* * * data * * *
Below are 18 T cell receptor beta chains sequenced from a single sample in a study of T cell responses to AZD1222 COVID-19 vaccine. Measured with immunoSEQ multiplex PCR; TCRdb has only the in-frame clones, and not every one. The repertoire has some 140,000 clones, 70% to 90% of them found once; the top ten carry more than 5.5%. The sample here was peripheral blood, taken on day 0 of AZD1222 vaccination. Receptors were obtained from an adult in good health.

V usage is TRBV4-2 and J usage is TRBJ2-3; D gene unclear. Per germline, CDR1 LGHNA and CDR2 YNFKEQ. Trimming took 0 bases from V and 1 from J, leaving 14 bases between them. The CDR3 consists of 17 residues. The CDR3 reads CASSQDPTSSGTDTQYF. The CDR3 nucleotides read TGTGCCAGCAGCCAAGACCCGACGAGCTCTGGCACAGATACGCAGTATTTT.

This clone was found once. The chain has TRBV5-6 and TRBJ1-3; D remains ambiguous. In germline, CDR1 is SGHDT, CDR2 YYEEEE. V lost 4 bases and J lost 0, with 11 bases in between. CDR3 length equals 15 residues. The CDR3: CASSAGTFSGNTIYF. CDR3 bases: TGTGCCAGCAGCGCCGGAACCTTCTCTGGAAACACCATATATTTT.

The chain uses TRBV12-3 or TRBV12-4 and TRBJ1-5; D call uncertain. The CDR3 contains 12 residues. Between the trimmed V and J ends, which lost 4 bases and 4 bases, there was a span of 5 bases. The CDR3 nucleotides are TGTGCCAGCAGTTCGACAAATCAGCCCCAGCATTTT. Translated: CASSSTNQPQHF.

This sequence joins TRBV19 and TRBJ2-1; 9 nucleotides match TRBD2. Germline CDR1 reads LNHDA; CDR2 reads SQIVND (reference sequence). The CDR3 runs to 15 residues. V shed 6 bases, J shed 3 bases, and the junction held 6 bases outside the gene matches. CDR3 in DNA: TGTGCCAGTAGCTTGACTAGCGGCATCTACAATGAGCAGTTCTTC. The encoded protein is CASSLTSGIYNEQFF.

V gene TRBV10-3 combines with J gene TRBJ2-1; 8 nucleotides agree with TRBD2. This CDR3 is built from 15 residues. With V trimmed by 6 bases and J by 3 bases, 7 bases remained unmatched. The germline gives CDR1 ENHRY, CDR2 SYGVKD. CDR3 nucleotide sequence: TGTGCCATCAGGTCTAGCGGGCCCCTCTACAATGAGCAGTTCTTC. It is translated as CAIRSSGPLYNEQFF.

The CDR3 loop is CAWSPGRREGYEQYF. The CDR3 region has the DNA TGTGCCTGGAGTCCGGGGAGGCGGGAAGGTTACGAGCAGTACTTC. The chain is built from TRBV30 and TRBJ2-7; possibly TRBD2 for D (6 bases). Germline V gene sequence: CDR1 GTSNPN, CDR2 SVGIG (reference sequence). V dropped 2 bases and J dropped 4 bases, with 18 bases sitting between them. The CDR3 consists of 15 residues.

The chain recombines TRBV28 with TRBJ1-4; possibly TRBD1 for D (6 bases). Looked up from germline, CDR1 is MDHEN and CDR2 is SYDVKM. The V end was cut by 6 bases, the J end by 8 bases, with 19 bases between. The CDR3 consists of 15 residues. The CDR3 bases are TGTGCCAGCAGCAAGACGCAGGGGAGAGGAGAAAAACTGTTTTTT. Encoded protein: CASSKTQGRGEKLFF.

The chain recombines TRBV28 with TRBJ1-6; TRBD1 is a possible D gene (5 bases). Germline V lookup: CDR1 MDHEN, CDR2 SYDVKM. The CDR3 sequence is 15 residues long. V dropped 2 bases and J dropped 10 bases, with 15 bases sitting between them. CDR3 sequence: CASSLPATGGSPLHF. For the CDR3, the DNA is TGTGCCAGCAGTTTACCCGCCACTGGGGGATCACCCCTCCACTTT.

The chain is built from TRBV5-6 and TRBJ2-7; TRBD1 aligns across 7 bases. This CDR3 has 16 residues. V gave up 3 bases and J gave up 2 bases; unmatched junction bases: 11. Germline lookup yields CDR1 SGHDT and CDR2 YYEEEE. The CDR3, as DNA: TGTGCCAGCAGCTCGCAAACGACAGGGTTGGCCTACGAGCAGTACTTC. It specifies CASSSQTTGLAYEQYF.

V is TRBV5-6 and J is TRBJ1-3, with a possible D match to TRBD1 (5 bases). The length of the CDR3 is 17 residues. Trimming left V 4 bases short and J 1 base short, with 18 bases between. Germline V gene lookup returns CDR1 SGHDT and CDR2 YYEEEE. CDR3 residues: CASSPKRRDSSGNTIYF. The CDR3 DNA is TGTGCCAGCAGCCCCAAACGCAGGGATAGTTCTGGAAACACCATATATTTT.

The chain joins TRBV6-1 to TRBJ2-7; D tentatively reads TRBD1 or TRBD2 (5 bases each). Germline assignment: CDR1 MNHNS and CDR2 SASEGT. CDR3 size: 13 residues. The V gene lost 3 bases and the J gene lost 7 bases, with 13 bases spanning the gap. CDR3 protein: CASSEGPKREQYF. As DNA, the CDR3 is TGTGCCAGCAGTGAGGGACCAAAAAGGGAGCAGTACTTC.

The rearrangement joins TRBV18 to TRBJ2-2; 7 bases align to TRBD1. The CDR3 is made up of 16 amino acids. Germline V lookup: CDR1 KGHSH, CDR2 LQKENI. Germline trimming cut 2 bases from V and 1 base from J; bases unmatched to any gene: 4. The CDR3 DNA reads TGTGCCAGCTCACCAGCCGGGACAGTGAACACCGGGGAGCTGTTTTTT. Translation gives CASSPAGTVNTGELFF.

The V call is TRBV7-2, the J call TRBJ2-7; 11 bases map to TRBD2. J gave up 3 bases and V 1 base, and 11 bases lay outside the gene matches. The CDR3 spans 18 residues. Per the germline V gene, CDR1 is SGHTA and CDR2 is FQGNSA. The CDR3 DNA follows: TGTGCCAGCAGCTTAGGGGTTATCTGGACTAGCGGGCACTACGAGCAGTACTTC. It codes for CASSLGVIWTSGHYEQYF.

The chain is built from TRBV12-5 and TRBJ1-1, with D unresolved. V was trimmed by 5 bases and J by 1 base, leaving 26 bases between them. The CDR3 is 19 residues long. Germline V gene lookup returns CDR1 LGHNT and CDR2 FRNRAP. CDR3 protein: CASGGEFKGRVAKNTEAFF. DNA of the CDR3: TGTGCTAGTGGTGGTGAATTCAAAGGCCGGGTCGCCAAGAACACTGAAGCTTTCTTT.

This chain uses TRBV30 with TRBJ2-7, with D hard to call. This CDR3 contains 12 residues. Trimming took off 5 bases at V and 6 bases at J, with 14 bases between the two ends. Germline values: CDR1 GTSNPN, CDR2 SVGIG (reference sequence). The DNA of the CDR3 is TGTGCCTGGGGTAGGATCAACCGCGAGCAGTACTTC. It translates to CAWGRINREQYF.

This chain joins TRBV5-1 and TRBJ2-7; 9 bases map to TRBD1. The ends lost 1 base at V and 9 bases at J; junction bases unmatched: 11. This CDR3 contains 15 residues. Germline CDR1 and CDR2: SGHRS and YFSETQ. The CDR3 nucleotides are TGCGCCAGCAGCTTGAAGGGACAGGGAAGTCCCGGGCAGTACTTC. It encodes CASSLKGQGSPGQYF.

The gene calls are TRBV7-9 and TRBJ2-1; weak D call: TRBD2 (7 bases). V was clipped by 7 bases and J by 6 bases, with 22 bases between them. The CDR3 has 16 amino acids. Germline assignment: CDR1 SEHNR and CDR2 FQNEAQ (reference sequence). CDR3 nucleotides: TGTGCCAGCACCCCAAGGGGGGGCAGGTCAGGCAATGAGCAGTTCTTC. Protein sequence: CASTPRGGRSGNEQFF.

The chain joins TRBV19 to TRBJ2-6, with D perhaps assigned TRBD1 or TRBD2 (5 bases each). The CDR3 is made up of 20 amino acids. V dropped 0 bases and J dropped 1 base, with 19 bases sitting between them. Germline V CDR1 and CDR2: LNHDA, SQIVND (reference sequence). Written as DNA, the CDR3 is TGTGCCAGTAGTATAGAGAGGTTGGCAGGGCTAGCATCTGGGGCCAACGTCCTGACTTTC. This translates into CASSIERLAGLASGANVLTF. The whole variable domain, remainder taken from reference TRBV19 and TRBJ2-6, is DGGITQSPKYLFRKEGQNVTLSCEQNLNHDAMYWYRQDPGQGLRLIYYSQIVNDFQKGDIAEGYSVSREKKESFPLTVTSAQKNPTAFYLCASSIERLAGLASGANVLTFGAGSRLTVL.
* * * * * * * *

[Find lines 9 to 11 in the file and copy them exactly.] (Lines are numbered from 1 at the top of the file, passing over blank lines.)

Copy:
The chain recombines TRBV28 with TRBJ1-6; TRBD1 is a possible D gene (5 bases). Germline V lookup: CDR1 MDHEN, CDR2 SYDVKM. The CDR3 sequence is 15 residues long. V dropped 2 bases and J dropped 10 bases, with 15 bases sitting between them. CDR3 sequence: CASSLPATGGSPLHF. For the CDR3, the DNA is TGTGCCAGCAGTTTACCCGCCACTGGGGGATCACCCCTCCACTTT.

The chain is built from TRBV5-6 and TRBJ2-7; TRBD1 aligns across 7 bases. This CDR3 has 16 residues. V gave up 3 bases and J gave up 2 bases; unmatched junction bases: 11. Germline lookup yields CDR1 SGHDT and CDR2 YYEEEE. The CDR3, as DNA: TGTGCCAGCAGCTCGCAAACGACAGGGTTGGCCTACGAGCAGTACTTC. It specifies CASSSQTTGLAYEQYF.

V is TRBV5-6 and J is TRBJ1-3, with a possible D match to TRBD1 (5 bases). The length of the CDR3 is 17 residues. Trimming left V 4 bases short and J 1 base short, with 18 bases between. Germline V gene lookup returns CDR1 SGHDT and CDR2 YYEEEE. CDR3 residues: CASSPKRRDSSGNTIYF. The CDR3 DNA is TGTGCCAGCAGCCCCAAACGCAGGGATAGTTCTGGAAACACCATATATTTT.